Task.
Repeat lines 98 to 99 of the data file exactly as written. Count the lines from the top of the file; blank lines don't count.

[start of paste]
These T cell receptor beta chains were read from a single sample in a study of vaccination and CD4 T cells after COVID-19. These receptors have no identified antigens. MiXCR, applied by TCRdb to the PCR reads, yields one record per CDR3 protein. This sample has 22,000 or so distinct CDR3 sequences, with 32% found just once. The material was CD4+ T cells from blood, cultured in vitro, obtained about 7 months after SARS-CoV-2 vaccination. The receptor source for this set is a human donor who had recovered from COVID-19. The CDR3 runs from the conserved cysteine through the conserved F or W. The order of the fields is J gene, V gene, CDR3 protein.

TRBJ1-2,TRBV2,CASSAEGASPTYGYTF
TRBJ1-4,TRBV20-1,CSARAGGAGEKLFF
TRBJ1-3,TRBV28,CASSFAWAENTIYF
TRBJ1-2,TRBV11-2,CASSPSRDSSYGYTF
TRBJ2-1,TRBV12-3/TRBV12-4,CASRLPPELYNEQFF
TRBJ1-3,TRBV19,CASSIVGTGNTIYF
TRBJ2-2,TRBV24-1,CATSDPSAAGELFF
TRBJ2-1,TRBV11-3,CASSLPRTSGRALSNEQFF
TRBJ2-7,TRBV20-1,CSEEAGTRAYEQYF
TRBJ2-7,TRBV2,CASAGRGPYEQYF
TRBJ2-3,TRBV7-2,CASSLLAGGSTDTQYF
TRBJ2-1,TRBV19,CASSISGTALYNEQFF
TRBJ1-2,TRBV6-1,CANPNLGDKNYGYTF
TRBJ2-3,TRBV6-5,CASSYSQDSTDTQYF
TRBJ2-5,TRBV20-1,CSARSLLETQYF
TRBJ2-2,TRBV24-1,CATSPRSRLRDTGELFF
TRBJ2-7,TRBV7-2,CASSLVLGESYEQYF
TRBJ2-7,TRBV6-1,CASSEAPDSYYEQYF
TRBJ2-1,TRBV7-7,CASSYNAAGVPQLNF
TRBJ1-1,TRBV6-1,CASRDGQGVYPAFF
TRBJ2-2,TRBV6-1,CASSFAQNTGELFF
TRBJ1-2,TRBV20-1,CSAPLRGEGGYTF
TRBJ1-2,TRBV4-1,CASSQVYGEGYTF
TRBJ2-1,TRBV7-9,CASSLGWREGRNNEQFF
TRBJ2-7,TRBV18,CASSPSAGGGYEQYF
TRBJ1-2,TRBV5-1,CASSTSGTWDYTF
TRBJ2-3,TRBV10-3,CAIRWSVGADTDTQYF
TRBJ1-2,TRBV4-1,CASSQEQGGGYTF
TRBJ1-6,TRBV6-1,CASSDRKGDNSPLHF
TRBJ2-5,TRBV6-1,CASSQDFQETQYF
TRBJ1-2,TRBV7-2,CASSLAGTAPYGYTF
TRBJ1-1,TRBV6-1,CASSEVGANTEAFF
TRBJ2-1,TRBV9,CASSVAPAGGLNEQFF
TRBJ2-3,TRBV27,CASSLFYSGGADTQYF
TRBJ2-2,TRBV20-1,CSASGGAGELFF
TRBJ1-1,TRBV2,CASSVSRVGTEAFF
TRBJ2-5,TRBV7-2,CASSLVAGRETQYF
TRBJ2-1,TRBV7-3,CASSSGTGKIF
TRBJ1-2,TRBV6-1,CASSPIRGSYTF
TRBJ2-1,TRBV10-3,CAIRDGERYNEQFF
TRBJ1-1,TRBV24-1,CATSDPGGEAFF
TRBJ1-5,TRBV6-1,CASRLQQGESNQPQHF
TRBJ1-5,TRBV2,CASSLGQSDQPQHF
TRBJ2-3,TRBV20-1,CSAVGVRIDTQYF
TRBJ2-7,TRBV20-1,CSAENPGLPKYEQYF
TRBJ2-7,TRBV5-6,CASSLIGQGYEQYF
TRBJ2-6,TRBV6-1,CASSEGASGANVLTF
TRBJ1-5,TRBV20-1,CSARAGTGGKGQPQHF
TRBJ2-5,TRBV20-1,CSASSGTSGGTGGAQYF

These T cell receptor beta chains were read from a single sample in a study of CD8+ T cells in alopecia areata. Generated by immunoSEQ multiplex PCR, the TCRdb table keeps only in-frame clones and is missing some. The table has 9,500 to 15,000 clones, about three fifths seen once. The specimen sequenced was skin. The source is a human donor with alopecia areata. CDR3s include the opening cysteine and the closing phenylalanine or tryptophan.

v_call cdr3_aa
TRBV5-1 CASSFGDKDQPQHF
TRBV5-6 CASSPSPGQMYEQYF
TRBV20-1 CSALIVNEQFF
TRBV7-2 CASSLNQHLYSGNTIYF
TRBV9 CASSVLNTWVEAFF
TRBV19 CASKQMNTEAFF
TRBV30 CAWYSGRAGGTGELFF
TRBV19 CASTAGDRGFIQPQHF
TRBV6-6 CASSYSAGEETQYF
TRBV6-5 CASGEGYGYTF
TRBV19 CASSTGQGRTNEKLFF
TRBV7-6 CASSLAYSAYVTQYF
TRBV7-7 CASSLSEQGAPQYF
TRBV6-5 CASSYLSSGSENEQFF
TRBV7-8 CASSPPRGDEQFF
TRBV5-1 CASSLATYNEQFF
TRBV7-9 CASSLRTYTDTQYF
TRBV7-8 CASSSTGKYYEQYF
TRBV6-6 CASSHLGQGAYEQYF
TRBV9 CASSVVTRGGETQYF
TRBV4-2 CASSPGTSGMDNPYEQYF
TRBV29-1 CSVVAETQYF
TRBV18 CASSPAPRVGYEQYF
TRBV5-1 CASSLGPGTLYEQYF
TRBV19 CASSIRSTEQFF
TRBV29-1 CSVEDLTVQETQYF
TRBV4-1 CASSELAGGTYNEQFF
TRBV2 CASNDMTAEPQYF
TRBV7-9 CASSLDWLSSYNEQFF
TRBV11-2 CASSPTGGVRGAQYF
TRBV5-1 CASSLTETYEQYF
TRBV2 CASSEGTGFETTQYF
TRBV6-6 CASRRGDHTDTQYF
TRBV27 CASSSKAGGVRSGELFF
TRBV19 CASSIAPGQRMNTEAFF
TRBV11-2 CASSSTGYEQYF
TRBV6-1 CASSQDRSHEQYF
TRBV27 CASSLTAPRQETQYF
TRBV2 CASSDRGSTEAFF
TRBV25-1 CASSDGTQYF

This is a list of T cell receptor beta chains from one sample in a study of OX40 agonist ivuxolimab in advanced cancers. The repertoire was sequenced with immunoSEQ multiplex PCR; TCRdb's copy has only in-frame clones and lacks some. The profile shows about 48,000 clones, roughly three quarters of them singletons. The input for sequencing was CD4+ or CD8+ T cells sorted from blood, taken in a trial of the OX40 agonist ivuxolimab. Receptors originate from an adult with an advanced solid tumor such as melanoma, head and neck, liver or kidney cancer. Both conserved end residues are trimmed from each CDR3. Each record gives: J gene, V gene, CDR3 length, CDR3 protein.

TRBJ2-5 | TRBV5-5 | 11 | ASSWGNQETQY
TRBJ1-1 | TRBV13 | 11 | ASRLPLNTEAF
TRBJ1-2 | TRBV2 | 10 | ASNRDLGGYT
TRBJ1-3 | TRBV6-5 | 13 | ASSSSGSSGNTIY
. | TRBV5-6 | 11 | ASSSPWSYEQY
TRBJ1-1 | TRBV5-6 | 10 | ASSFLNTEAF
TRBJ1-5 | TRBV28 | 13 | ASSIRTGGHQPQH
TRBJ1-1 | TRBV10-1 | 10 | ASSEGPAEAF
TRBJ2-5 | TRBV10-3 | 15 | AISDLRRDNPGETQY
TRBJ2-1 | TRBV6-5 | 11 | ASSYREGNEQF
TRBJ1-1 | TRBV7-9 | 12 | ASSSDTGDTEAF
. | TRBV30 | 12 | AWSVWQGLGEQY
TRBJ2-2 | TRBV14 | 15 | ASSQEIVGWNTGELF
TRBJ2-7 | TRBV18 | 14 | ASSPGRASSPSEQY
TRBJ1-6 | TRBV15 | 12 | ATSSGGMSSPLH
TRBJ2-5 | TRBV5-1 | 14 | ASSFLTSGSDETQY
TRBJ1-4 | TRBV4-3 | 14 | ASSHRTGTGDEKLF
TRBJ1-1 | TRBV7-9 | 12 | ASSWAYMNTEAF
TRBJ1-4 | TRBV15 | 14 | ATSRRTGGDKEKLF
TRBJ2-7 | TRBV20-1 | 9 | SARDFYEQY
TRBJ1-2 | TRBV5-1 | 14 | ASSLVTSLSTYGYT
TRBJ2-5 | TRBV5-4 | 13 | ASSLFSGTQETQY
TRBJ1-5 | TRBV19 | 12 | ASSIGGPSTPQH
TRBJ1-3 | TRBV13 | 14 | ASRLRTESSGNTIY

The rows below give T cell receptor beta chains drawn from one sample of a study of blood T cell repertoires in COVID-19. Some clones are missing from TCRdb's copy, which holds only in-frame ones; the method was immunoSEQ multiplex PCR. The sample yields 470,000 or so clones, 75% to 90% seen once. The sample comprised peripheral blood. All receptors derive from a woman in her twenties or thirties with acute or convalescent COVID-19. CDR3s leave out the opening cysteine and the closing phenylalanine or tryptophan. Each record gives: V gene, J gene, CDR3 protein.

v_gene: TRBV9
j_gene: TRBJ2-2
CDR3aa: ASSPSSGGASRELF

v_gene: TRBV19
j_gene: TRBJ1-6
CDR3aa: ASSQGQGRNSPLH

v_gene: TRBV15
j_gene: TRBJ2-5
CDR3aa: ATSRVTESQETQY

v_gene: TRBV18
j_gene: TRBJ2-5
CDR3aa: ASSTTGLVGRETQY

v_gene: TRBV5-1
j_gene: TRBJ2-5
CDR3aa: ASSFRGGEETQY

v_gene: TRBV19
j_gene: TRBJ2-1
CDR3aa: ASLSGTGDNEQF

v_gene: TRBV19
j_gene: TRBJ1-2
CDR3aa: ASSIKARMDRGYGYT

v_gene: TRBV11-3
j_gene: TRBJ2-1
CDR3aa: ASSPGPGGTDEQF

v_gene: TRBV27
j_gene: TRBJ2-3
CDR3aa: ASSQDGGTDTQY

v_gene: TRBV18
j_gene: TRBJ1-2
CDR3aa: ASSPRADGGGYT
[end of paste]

. | TRBV5-6 | 11 | ASSSPWSYEQY
TRBJ1-1 | TRBV5-6 | 10 | ASSFLNTEAF